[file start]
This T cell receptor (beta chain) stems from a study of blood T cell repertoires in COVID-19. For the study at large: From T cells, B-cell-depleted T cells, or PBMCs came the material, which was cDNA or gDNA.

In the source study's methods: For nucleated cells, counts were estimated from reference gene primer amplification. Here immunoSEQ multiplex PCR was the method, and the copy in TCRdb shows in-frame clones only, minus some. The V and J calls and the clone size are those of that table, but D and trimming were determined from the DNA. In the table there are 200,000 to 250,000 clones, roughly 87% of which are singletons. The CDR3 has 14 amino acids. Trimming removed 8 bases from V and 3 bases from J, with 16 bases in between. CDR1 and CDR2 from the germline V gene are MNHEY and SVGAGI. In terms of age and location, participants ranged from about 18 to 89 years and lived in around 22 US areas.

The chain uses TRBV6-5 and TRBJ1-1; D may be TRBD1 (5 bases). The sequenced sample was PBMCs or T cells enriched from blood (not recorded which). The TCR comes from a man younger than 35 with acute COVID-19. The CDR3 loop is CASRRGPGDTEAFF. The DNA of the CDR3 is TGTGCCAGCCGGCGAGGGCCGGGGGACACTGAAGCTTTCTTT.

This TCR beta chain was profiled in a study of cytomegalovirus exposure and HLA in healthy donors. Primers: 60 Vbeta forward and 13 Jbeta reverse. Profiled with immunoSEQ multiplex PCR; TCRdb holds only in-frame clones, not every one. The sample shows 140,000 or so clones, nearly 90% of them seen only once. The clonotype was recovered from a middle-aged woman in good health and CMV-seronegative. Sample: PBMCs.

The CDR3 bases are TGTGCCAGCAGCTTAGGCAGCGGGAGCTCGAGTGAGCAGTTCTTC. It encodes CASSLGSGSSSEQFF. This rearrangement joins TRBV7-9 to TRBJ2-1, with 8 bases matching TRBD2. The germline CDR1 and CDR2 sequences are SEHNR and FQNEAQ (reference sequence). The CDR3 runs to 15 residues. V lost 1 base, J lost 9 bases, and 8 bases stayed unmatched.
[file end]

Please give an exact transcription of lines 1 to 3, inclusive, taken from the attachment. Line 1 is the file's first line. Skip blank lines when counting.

This T cell receptor (beta chain) stems from a study of blood T cell repertoires in COVID-19. For the study at large: From T cells, B-cell-depleted T cells, or PBMCs came the material, which was cDNA or gDNA.

In the source study's methods: For nucleated cells, counts were estimated from reference gene primer amplification. Here immunoSEQ multiplex PCR was the method, and the copy in TCRdb shows in-frame clones only, minus some. The V and J calls and the clone size are those of that table, but D and trimming were determined from the DNA. In the table there are 200,000 to 250,000 clones, roughly 87% of which are singletons. The CDR3 has 14 amino acids. Trimming removed 8 bases from V and 3 bases from J, with 16 bases in between. CDR1 and CDR2 from the germline V gene are MNHEY and SVGAGI. In terms of age and location, participants ranged from about 18 to 89 years and lived in around 22 US areas.

The chain uses TRBV6-5 and TRBJ1-1; D may be TRBD1 (5 bases). The sequenced sample was PBMCs or T cells enriched from blood (not recorded which). The TCR comes from a man younger than 35 with acute COVID-19. The CDR3 loop is CASRRGPGDTEAFF. The DNA of the CDR3 is TGTGCCAGCCGGCGAGGGCCGGGGGACACTGAAGCTTTCTTT.